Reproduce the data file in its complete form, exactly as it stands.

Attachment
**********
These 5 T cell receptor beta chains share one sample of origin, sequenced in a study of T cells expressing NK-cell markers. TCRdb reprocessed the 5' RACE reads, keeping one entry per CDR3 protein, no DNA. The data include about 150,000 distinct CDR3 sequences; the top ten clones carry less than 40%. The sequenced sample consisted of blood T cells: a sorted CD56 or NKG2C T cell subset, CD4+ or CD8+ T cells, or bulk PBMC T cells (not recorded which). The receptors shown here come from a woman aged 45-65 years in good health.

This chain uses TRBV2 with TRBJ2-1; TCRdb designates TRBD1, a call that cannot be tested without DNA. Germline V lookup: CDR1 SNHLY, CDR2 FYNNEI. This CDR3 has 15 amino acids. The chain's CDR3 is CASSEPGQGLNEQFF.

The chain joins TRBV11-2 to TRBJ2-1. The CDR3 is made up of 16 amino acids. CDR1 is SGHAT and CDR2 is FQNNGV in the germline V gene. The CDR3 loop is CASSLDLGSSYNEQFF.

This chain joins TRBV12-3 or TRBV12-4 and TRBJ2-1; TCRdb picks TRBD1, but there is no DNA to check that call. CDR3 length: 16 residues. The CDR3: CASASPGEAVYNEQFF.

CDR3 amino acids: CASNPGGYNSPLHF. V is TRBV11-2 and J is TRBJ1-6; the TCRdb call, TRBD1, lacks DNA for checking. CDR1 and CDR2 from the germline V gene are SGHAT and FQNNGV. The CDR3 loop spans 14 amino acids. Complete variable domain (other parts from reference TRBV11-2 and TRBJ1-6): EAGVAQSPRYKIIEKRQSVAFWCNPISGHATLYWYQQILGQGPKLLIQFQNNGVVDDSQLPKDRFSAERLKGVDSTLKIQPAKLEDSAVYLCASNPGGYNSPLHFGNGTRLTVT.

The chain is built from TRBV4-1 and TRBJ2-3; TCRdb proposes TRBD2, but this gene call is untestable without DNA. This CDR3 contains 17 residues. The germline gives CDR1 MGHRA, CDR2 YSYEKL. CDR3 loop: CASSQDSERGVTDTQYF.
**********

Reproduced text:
These 5 T cell receptor beta chains share one sample of origin, sequenced in a study of T cells expressing NK-cell markers. TCRdb reprocessed the 5' RACE reads, keeping one entry per CDR3 protein, no DNA. The data include about 150,000 distinct CDR3 sequences; the top ten clones carry less than 40%. The sequenced sample consisted of blood T cells: a sorted CD56 or NKG2C T cell subset, CD4+ or CD8+ T cells, or bulk PBMC T cells (not recorded which). The receptors shown here come from a woman aged 45-65 years in good health.

This chain uses TRBV2 with TRBJ2-1; TCRdb designates TRBD1, a call that cannot be tested without DNA. Germline V lookup: CDR1 SNHLY, CDR2 FYNNEI. This CDR3 has 15 amino acids. The chain's CDR3 is CASSEPGQGLNEQFF.

The chain joins TRBV11-2 to TRBJ2-1. The CDR3 is made up of 16 amino acids. CDR1 is SGHAT and CDR2 is FQNNGV in the germline V gene. The CDR3 loop is CASSLDLGSSYNEQFF.

This chain joins TRBV12-3 or TRBV12-4 and TRBJ2-1; TCRdb picks TRBD1, but there is no DNA to check that call. CDR3 length: 16 residues. The CDR3: CASASPGEAVYNEQFF.

CDR3 amino acids: CASNPGGYNSPLHF. V is TRBV11-2 and J is TRBJ1-6; the TCRdb call, TRBD1, lacks DNA for checking. CDR1 and CDR2 from the germline V gene are SGHAT and FQNNGV. The CDR3 loop spans 14 amino acids. Complete variable domain (other parts from reference TRBV11-2 and TRBJ1-6): EAGVAQSPRYKIIEKRQSVAFWCNPISGHATLYWYQQILGQGPKLLIQFQNNGVVDDSQLPKDRFSAERLKGVDSTLKIQPAKLEDSAVYLCASNPGGYNSPLHFGNGTRLTVT.

The chain is built from TRBV4-1 and TRBJ2-3; TCRdb proposes TRBD2, but this gene call is untestable without DNA. This CDR3 contains 17 residues. The germline gives CDR1 MGHRA, CDR2 YSYEKL. CDR3 loop: CASSQDSERGVTDTQYF.